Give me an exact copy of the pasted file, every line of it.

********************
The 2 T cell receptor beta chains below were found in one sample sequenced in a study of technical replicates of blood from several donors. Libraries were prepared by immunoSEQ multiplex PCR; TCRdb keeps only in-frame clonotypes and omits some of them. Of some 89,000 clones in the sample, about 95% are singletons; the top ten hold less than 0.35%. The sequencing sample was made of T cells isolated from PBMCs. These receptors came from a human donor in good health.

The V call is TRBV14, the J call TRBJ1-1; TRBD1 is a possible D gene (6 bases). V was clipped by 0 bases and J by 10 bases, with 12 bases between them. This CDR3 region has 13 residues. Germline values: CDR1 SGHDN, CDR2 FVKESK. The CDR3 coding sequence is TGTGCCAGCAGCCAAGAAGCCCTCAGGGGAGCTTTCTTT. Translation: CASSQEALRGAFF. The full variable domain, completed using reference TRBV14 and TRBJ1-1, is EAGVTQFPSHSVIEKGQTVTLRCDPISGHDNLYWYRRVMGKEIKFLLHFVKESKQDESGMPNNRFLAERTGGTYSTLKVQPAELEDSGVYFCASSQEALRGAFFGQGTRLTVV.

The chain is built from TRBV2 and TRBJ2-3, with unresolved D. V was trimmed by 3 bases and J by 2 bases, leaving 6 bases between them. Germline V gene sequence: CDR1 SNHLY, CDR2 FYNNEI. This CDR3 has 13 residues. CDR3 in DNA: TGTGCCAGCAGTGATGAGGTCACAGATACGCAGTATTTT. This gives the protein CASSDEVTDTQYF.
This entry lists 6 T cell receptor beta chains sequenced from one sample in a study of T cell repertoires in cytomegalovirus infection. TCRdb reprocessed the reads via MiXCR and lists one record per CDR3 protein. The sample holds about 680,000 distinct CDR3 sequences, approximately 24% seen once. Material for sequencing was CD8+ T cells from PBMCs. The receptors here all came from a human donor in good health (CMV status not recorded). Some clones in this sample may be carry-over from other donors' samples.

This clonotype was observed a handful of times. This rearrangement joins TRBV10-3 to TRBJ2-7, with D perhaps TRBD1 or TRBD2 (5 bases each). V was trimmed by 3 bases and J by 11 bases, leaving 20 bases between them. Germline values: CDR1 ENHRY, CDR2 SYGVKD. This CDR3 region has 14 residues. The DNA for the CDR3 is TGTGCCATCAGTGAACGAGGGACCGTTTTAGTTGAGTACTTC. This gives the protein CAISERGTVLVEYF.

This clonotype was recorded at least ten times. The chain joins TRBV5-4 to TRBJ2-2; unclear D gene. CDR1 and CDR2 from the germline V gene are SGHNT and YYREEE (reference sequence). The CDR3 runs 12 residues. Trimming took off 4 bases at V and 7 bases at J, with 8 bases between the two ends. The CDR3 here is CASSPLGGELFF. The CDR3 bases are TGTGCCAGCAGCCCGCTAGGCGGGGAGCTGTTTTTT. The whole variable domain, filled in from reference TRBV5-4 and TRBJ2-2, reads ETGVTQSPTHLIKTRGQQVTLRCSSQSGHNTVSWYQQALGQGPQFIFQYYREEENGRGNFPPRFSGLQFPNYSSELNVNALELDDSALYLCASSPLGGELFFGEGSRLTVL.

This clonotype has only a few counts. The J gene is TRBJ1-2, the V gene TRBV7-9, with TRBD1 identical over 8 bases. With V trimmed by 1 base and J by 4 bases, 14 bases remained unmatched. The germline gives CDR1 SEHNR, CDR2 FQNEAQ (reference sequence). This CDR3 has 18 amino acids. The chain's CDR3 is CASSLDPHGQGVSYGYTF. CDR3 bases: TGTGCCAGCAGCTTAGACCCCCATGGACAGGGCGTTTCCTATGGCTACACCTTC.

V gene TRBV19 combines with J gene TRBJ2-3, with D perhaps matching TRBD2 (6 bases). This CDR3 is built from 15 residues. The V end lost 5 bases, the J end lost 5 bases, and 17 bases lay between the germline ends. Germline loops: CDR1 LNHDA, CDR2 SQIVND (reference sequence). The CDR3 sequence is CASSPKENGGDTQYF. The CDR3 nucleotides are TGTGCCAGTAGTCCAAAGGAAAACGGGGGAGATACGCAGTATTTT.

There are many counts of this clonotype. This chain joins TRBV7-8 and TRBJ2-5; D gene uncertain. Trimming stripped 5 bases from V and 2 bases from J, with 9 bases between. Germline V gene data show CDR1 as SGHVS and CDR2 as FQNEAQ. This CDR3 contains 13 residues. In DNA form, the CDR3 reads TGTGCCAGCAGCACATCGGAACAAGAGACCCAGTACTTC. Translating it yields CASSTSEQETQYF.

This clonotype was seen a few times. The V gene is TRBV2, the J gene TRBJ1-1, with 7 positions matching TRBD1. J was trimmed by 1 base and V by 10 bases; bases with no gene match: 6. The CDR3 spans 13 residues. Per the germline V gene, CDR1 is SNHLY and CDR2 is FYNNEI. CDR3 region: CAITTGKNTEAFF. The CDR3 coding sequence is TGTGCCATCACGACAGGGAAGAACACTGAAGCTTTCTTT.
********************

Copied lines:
The 2 T cell receptor beta chains below were found in one sample sequenced in a study of technical replicates of blood from several donors. Libraries were prepared by immunoSEQ multiplex PCR; TCRdb keeps only in-frame clonotypes and omits some of them. Of some 89,000 clones in the sample, about 95% are singletons; the top ten hold less than 0.35%. The sequencing sample was made of T cells isolated from PBMCs. These receptors came from a human donor in good health.

The V call is TRBV14, the J call TRBJ1-1; TRBD1 is a possible D gene (6 bases). V was clipped by 0 bases and J by 10 bases, with 12 bases between them. This CDR3 region has 13 residues. Germline values: CDR1 SGHDN, CDR2 FVKESK. The CDR3 coding sequence is TGTGCCAGCAGCCAAGAAGCCCTCAGGGGAGCTTTCTTT. Translation: CASSQEALRGAFF. The full variable domain, completed using reference TRBV14 and TRBJ1-1, is EAGVTQFPSHSVIEKGQTVTLRCDPISGHDNLYWYRRVMGKEIKFLLHFVKESKQDESGMPNNRFLAERTGGTYSTLKVQPAELEDSGVYFCASSQEALRGAFFGQGTRLTVV.

The chain is built from TRBV2 and TRBJ2-3, with unresolved D. V was trimmed by 3 bases and J by 2 bases, leaving 6 bases between them. Germline V gene sequence: CDR1 SNHLY, CDR2 FYNNEI. This CDR3 has 13 residues. CDR3 in DNA: TGTGCCAGCAGTGATGAGGTCACAGATACGCAGTATTTT. This gives the protein CASSDEVTDTQYF.
This entry lists 6 T cell receptor beta chains sequenced from one sample in a study of T cell repertoires in cytomegalovirus infection. TCRdb reprocessed the reads via MiXCR and lists one record per CDR3 protein. The sample holds about 680,000 distinct CDR3 sequences, approximately 24% seen once. Material for sequencing was CD8+ T cells from PBMCs. The receptors here all came from a human donor in good health (CMV status not recorded). Some clones in this sample may be carry-over from other donors' samples.

This clonotype was observed a handful of times. This rearrangement joins TRBV10-3 to TRBJ2-7, with D perhaps TRBD1 or TRBD2 (5 bases each). V was trimmed by 3 bases and J by 11 bases, leaving 20 bases between them. Germline values: CDR1 ENHRY, CDR2 SYGVKD. This CDR3 region has 14 residues. The DNA for the CDR3 is TGTGCCATCAGTGAACGAGGGACCGTTTTAGTTGAGTACTTC. This gives the protein CAISERGTVLVEYF.

This clonotype was recorded at least ten times. The chain joins TRBV5-4 to TRBJ2-2; unclear D gene. CDR1 and CDR2 from the germline V gene are SGHNT and YYREEE (reference sequence). The CDR3 runs 12 residues. Trimming took off 4 bases at V and 7 bases at J, with 8 bases between the two ends. The CDR3 here is CASSPLGGELFF. The CDR3 bases are TGTGCCAGCAGCCCGCTAGGCGGGGAGCTGTTTTTT. The whole variable domain, filled in from reference TRBV5-4 and TRBJ2-2, reads ETGVTQSPTHLIKTRGQQVTLRCSSQSGHNTVSWYQQALGQGPQFIFQYYREEENGRGNFPPRFSGLQFPNYSSELNVNALELDDSALYLCASSPLGGELFFGEGSRLTVL.

This clonotype has only a few counts. The J gene is TRBJ1-2, the V gene TRBV7-9, with TRBD1 identical over 8 bases. With V trimmed by 1 base and J by 4 bases, 14 bases remained unmatched. The germline gives CDR1 SEHNR, CDR2 FQNEAQ (reference sequence). This CDR3 has 18 amino acids. The chain's CDR3 is CASSLDPHGQGVSYGYTF. CDR3 bases: TGTGCCAGCAGCTTAGACCCCCATGGACAGGGCGTTTCCTATGGCTACACCTTC.

V gene TRBV19 combines with J gene TRBJ2-3, with D perhaps matching TRBD2 (6 bases). This CDR3 is built from 15 residues. The V end lost 5 bases, the J end lost 5 bases, and 17 bases lay between the germline ends. Germline loops: CDR1 LNHDA, CDR2 SQIVND (reference sequence). The CDR3 sequence is CASSPKENGGDTQYF. The CDR3 nucleotides are TGTGCCAGTAGTCCAAAGGAAAACGGGGGAGATACGCAGTATTTT.

There are many counts of this clonotype. This chain joins TRBV7-8 and TRBJ2-5; D gene uncertain. Trimming stripped 5 bases from V and 2 bases from J, with 9 bases between. Germline V gene data show CDR1 as SGHVS and CDR2 as FQNEAQ. This CDR3 contains 13 residues. In DNA form, the CDR3 reads TGTGCCAGCAGCACATCGGAACAAGAGACCCAGTACTTC. Translating it yields CASSTSEQETQYF.

This clonotype was seen a few times. The V gene is TRBV2, the J gene TRBJ1-1, with 7 positions matching TRBD1. J was trimmed by 1 base and V by 10 bases; bases with no gene match: 6. The CDR3 spans 13 residues. Per the germline V gene, CDR1 is SNHLY and CDR2 is FYNNEI. CDR3 region: CAITTGKNTEAFF. The CDR3 coding sequence is TGTGCCATCACGACAGGGAAGAACACTGAAGCTTTCTTT.